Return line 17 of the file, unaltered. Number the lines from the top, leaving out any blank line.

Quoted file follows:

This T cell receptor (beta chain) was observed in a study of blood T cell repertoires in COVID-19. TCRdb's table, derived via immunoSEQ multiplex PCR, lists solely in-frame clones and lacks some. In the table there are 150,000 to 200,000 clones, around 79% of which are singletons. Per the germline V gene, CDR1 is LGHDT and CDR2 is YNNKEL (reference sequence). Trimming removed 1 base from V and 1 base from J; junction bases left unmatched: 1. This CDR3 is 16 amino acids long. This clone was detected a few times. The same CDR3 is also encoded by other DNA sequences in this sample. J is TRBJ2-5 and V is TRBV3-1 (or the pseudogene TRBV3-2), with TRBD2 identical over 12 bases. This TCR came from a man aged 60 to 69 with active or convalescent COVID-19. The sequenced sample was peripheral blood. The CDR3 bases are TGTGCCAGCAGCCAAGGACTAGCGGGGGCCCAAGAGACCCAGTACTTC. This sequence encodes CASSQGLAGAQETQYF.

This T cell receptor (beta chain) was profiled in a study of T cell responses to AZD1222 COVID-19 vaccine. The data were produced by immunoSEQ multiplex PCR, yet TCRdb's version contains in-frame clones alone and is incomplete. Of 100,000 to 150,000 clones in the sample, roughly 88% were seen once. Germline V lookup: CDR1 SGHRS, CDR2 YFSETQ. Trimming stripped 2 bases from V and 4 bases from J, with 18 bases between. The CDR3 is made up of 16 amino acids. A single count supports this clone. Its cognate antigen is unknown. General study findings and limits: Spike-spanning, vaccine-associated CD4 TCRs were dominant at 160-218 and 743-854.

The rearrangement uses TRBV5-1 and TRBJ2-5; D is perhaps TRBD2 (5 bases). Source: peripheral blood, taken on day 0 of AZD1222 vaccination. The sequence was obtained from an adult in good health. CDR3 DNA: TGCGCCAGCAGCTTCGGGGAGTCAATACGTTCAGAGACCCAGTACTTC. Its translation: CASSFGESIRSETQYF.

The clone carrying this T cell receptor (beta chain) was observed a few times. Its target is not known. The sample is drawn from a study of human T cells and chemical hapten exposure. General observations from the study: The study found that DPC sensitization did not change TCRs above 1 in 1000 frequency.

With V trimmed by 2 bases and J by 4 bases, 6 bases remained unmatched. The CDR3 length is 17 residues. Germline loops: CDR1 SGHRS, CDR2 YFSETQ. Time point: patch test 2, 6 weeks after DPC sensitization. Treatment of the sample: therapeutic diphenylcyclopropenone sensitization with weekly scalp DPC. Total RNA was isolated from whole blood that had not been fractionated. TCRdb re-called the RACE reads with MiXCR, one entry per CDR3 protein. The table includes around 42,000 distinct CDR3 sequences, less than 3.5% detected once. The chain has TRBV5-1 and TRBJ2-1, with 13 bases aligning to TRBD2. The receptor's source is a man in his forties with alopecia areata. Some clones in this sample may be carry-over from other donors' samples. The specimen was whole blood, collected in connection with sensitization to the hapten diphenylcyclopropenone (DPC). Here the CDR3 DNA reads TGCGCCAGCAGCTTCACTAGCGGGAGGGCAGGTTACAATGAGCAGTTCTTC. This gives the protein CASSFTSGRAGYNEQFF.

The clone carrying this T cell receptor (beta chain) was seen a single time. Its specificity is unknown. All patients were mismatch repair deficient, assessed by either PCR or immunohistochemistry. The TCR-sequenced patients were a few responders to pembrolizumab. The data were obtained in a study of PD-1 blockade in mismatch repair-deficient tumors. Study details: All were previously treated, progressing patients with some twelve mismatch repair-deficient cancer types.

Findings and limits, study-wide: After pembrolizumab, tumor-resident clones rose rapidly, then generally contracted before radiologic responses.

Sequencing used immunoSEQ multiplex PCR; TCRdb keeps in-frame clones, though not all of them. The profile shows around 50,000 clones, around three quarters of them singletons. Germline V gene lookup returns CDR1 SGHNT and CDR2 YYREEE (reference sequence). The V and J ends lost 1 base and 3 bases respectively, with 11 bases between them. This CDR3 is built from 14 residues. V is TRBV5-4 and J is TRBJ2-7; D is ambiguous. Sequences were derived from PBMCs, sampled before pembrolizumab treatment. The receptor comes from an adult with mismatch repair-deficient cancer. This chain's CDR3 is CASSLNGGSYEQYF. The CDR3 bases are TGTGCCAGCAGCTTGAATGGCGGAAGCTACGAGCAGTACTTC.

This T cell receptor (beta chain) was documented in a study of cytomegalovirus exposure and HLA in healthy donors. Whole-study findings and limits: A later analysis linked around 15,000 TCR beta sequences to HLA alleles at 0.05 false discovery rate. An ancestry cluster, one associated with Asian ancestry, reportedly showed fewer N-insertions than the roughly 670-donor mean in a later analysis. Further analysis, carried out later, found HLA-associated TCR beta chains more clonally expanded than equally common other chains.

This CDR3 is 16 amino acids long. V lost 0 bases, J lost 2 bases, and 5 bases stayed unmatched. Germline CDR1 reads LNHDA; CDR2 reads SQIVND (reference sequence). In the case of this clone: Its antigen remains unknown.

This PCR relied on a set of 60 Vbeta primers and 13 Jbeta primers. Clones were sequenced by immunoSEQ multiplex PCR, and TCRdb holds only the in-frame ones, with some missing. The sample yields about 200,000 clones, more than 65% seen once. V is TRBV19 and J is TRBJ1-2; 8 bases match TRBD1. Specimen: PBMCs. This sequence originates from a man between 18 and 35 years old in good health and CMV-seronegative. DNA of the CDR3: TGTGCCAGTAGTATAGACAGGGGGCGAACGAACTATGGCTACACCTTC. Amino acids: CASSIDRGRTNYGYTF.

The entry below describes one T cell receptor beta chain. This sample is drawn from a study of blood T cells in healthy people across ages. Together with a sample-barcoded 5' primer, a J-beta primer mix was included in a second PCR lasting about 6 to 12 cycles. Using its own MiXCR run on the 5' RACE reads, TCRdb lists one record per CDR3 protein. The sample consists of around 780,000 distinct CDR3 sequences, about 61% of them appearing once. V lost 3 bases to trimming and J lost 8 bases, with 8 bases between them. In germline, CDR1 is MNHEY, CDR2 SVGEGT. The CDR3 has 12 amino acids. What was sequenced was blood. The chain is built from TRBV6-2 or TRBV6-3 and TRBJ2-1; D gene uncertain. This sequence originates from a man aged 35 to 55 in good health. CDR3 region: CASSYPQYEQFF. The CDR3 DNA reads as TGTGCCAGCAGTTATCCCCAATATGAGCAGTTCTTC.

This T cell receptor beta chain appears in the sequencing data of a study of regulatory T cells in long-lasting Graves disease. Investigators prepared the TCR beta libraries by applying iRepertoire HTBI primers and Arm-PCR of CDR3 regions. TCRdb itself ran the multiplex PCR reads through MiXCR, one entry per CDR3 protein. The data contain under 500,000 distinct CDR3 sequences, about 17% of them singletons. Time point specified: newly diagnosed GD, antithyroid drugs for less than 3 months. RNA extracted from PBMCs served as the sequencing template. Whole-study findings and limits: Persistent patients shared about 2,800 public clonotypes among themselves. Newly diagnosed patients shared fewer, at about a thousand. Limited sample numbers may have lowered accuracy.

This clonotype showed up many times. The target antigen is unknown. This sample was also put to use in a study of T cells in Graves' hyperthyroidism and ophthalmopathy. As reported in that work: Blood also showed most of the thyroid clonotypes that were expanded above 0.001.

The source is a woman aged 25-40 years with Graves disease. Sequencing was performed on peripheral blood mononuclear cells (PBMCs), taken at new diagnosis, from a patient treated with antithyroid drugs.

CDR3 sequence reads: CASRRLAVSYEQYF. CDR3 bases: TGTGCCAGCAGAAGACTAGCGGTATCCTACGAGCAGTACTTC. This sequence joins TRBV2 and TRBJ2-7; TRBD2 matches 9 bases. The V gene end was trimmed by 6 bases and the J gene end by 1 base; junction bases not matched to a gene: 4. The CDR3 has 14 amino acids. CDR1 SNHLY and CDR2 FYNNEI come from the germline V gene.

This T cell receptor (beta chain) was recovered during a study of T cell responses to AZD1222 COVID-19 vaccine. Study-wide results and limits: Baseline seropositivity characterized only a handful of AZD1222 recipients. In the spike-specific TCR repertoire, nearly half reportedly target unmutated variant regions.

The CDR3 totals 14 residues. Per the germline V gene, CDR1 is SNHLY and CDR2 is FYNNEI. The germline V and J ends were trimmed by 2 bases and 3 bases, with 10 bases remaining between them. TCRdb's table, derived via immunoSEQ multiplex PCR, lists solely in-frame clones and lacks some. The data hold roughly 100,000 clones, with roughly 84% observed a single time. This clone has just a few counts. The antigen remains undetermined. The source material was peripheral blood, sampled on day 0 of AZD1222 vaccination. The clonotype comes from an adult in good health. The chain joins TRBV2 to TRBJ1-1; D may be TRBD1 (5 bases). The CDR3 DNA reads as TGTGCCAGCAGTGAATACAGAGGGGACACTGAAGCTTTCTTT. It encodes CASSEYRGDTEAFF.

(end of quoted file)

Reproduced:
This T cell receptor (beta chain) was recovered during a study of T cell responses to AZD1222 COVID-19 vaccine. Study-wide results and limits: Baseline seropositivity characterized only a handful of AZD1222 recipients. In the spike-specific TCR repertoire, nearly half reportedly target unmutated variant regions.